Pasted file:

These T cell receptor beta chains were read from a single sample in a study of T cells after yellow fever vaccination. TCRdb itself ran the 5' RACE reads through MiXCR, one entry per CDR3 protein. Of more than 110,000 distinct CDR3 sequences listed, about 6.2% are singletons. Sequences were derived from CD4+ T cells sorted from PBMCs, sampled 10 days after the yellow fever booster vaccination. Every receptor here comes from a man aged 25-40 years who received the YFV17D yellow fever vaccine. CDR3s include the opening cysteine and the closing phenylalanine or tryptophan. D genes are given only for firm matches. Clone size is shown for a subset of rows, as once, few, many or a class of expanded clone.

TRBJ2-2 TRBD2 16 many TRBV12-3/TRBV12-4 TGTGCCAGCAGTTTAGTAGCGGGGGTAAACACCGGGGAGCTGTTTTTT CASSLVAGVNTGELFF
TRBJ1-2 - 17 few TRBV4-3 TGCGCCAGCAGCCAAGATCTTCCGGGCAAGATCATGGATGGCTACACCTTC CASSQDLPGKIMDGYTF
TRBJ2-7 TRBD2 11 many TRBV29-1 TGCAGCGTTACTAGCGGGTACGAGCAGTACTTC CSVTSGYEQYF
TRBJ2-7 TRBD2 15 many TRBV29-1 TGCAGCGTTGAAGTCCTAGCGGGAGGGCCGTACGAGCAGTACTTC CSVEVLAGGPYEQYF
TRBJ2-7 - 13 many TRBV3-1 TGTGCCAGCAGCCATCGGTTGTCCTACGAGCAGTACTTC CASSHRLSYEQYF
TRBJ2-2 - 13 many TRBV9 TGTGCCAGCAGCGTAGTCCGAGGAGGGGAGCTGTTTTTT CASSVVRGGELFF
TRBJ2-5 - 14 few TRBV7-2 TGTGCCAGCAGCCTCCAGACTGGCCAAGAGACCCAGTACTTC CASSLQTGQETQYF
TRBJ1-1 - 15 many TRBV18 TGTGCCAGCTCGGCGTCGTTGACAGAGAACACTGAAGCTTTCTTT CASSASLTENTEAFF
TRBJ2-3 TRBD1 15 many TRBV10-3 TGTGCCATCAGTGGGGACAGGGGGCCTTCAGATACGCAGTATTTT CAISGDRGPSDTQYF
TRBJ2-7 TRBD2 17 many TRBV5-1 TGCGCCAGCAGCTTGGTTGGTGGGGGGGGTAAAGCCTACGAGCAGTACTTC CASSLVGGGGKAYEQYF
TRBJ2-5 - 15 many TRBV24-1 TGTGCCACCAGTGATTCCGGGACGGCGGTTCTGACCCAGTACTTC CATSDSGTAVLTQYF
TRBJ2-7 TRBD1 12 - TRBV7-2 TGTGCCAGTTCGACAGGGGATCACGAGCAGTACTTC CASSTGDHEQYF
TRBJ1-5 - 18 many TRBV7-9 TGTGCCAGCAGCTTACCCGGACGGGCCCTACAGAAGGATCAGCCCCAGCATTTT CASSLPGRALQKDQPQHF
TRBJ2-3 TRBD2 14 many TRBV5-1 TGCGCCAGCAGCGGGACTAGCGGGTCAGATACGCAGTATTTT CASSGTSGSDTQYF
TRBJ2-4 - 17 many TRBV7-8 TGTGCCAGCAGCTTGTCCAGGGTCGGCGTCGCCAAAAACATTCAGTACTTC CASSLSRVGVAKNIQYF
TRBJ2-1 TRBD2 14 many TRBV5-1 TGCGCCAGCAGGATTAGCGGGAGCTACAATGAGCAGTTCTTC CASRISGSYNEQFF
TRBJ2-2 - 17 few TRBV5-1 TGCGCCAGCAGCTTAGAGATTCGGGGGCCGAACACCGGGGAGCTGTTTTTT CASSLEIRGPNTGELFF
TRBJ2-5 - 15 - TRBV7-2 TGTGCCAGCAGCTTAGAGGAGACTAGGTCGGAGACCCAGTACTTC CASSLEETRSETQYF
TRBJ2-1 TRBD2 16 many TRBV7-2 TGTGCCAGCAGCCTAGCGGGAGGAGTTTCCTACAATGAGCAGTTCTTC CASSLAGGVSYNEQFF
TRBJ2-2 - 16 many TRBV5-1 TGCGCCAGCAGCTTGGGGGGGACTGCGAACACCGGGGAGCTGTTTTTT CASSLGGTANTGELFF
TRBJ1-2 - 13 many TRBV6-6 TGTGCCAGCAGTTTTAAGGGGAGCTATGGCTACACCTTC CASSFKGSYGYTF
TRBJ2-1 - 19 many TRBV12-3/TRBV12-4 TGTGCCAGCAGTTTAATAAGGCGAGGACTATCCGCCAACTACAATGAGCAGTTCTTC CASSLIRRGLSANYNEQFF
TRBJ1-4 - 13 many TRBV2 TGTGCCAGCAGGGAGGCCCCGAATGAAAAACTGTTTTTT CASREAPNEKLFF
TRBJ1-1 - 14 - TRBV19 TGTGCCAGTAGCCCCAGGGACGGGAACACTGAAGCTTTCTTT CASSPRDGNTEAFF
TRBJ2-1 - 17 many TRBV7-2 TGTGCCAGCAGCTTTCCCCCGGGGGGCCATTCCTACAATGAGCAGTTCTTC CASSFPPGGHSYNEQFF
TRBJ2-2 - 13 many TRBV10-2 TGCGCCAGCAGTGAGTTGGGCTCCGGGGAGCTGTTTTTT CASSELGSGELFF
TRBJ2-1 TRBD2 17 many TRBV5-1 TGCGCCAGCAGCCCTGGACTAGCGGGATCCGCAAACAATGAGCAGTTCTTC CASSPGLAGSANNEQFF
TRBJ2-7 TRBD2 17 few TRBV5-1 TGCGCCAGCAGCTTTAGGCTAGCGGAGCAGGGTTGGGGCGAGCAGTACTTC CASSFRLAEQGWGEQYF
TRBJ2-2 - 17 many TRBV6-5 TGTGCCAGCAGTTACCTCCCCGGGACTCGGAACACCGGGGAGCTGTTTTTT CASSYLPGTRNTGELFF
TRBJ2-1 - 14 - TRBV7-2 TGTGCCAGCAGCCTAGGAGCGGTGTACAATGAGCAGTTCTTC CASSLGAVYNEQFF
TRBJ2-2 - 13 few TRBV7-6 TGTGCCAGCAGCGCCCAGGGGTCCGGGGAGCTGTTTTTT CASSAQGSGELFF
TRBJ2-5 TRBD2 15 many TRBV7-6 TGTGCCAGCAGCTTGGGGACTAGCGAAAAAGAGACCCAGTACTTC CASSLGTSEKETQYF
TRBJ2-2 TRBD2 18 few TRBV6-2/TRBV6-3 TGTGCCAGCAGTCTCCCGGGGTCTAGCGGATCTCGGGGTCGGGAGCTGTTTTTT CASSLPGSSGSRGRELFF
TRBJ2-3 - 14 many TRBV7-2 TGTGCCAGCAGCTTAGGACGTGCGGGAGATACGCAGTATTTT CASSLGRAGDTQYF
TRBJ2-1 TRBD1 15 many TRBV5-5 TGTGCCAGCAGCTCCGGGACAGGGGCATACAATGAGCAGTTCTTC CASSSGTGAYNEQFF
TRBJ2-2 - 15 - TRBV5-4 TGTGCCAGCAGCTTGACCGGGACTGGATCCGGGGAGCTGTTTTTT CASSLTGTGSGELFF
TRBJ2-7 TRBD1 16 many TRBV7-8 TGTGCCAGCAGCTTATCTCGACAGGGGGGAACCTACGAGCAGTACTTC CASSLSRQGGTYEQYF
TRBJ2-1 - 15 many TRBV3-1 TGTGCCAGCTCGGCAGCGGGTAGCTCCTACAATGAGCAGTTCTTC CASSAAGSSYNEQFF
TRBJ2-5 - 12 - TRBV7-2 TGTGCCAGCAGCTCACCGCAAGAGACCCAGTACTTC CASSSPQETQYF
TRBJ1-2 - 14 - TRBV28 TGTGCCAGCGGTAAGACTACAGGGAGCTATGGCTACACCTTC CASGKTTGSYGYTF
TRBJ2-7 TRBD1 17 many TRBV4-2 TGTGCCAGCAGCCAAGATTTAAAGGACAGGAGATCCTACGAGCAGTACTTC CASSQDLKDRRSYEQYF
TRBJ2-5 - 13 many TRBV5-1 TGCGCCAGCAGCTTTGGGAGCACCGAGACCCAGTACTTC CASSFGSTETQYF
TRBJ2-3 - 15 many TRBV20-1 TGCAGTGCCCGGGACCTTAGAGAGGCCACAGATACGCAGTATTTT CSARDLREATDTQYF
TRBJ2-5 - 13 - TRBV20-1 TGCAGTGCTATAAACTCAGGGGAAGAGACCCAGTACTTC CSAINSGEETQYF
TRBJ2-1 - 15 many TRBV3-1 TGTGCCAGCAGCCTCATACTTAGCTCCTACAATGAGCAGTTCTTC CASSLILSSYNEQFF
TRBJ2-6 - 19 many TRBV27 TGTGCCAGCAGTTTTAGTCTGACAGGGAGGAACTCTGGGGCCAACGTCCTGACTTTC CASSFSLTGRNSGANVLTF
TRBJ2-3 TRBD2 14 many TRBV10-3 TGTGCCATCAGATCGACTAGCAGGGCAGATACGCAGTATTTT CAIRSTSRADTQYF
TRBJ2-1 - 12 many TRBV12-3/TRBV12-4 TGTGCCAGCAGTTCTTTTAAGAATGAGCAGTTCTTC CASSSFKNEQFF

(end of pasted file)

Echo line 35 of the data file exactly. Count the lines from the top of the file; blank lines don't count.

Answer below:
TRBJ2-3 - 14 many TRBV7-2 TGTGCCAGCAGCTTAGGACGTGCGGGAGATACGCAGTATTTT CASSLGRAGDTQYF